LIVERPOOL witnessed first hand the end of Mauricio Pochettino at Tottenham, but not in the game you may think.
The 2-1 win at Anfield this season was actually one of Spurs’ best performances of the campaign, giving them a slight reprieve only for more winless misery to eventually do for the likeable Argentinian.
Pochettino and Tottenham parted ways on June 1 in Madrid. They said goodbye surrounded by Liverpool bedlam, Virgil van Dijk collapsing on the floor and endless Divock Origi.
Lucas Moura’s omission at the hands of a half-fit Harry Kane felt like a wound that the coach could never heal. His big role of the dice gave him low odds. The house always wins.
Indeed, it would be intriguing to see what he would have done if his team had emerged triumphant over Liverpool in the humidity of that Spanish night. Could it have been The Reds’ fate which was once again sealed for the worst?
In fact, scrap that, it would have been beyond agonising and none of us should bare its thought.
As it is, we’re all reminded of the knife edge this whole thing sits on. Forget the fact that business people often make business decisions – something which has undeniably led to the hiring of Jose Mourinho – this is a reminder that there are times when the life you know and come to expect in football is never the same again after one encounter.
Liverpool have experienced such sliding-doors moments. Mourinho’s Chelsea defeating the league-challenging Reds in 2014, then going on and winning the title the following season one of the most prominent of recent times.
Everything changed in one day, it might have lingered on for over a year after, but it was never the same for Brendan Rodgers in the same way it wasn’t for Pochettino after the final.
What is reassuring is that Liverpool’s overall planning and platform for success looks to have the foundations of something which can withstand beyond a defeat which would previously be deemed as defining and demanding of change.
On The Anfield Wrap’s Review show this week, we used the lull of the international break to look at how The Reds prepare in their overall evolution strategy over the next few years, ensuring success is continually maintained despite the eventual inevitability of change.
Many of my guests cited the importance of keeping Klopp beyond his current deal of 2022; yet none of them entertained a figure like Mourinho maybe coming in if the German did decide to leave.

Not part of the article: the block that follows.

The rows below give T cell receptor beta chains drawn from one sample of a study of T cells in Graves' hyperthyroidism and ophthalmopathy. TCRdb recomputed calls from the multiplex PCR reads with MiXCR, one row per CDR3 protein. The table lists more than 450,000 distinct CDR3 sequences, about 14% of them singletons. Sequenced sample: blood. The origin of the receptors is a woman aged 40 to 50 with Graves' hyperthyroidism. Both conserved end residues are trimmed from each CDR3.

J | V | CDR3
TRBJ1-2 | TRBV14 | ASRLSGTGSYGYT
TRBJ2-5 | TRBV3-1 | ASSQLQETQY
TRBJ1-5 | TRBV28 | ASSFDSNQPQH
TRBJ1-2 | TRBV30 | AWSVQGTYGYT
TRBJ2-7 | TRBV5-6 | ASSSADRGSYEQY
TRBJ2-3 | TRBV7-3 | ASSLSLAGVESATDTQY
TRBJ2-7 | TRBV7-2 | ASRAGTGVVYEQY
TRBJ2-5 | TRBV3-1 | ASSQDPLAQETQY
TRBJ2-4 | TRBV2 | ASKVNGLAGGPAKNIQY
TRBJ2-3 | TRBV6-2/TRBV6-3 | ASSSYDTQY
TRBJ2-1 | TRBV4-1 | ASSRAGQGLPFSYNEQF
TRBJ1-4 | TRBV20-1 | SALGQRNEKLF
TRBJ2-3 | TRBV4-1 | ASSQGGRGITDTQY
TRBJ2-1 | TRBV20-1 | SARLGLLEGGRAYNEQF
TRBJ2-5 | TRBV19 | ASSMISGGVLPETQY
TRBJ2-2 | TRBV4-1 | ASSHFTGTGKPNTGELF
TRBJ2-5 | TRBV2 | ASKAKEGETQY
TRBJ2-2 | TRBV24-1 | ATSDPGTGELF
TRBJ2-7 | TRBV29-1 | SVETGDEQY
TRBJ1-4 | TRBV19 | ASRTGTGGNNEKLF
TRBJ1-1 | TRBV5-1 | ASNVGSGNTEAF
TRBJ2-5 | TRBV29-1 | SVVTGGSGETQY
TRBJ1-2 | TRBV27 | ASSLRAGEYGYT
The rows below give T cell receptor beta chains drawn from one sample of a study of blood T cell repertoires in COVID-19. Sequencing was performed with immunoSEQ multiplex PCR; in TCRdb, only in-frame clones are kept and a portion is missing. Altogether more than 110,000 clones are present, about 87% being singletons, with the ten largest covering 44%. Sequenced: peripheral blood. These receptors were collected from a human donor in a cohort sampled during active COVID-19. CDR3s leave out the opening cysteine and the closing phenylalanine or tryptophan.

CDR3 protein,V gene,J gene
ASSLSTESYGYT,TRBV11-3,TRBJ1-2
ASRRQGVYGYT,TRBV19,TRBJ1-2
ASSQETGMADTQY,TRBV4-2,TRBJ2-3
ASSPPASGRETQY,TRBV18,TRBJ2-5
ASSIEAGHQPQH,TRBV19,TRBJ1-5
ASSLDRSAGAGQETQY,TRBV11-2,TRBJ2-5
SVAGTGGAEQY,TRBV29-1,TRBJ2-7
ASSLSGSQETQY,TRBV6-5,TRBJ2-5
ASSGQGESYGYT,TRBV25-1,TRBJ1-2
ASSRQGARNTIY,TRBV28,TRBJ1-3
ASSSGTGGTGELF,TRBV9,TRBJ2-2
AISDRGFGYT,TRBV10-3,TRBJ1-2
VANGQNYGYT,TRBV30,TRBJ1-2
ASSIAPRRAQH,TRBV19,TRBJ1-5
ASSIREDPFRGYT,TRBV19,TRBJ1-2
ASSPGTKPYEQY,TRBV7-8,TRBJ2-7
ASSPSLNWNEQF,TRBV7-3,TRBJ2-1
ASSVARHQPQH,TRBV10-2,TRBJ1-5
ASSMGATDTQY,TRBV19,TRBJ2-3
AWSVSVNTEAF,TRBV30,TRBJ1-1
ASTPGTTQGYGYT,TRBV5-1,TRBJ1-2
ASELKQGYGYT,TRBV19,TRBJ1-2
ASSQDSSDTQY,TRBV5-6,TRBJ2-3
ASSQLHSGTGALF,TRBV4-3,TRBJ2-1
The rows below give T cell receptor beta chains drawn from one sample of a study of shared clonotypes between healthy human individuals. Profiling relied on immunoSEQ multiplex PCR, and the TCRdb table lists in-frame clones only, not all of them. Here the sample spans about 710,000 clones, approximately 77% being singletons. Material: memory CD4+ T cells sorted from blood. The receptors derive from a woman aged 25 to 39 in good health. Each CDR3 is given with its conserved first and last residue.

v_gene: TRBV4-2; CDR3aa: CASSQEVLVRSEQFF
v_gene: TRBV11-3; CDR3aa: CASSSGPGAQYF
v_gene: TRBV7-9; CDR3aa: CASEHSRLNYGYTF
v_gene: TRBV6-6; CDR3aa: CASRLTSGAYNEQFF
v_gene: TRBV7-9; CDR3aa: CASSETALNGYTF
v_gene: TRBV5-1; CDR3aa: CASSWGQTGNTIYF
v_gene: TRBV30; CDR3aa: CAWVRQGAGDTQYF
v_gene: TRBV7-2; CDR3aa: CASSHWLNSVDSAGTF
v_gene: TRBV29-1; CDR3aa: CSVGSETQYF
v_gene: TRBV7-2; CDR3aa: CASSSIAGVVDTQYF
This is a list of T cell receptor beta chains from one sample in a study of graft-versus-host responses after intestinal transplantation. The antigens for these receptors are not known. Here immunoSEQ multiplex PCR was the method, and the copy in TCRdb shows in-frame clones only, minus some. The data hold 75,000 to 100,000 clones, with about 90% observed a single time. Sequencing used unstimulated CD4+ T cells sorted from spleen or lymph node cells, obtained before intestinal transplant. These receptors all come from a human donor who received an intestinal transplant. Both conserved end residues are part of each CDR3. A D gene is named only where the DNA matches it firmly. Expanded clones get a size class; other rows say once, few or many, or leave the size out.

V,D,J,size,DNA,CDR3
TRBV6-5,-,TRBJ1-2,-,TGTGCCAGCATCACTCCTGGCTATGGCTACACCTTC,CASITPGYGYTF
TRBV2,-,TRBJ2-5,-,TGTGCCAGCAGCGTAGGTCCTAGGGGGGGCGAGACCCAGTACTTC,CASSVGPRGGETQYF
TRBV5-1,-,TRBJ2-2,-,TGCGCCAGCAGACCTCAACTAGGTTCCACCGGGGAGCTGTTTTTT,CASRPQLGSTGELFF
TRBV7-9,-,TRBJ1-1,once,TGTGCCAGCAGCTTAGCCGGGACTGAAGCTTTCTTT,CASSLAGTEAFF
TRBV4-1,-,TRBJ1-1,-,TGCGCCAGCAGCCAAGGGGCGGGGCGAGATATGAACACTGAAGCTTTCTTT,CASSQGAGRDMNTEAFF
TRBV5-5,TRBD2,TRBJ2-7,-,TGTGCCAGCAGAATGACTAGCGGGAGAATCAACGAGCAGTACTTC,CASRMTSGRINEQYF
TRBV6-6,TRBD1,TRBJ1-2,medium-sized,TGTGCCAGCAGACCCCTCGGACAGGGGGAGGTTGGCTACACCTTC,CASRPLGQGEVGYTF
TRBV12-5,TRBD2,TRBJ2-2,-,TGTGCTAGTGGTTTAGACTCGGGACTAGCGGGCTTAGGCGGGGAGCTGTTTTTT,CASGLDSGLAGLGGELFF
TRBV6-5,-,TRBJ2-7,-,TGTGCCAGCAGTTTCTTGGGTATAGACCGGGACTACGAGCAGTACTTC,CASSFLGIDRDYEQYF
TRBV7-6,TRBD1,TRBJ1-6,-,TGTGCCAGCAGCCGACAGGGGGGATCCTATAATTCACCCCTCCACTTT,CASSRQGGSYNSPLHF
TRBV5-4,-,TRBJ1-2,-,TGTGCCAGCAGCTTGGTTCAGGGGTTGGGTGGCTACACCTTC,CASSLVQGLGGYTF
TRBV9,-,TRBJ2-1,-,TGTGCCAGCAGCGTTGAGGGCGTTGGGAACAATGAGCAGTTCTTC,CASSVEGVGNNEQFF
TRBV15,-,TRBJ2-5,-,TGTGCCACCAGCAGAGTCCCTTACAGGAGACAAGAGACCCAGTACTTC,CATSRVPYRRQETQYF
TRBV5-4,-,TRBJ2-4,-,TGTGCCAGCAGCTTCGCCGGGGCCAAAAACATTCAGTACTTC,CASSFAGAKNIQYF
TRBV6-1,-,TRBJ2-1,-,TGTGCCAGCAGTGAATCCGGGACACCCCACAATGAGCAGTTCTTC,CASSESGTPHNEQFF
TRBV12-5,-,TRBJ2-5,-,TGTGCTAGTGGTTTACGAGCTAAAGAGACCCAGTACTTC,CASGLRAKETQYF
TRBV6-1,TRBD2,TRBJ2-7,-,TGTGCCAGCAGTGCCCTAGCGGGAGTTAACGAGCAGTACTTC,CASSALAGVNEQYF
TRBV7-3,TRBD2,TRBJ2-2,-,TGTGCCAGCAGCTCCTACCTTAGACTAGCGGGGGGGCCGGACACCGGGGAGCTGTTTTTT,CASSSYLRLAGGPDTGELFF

The context of Spurs’ last 12 months could not be different, but the point is just that, that The Reds “culture of excellence”, as Pep Lijnders called it this week, is currently so strong that they will hopefully not reach the point that the North London club have.
Losing two Champions League finals in two years, while losing out on the league title by a point after accumulating 97 would certainly have been an acid test, there is no doubt.
Maybe it could all have been different on June 2, 2019. Klopp has lived out the pain of underperforming to such a level before at Borussia Dortmund though, and swears by it as a guide to how he will never become desperate to reclaim success if he believes it is beyond reclaiming.
As it is, Liverpool had their moment in the Madrid sun and haven’t looked back. They had taken knocks for the last decade but came again and are now reaping the rewards.
There will be sympathy for Pochettino across the football landscape, but also pity on a club who have seemingly undone all of their good work of the previous five years by hiring football’s biggest egomaniac, a man so ridiculously paranoid he will antagonise the minute he feels he is being questioned.
There are many examples around Liverpool to remind them why they should be grateful right now.
The goings on at Tottenham this week serve as one of the biggest.
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Jurgen Klopp has been nominated for UK Coaching’s ‘Great Coaching Moment of the Year’ award for Liverpool’s 4-0 win over Barcelona 👏
“It was the best football match I’ve ever seen.” ❤️
— The Anfield Wrap (@TheAnfieldWrap) November 19, 2019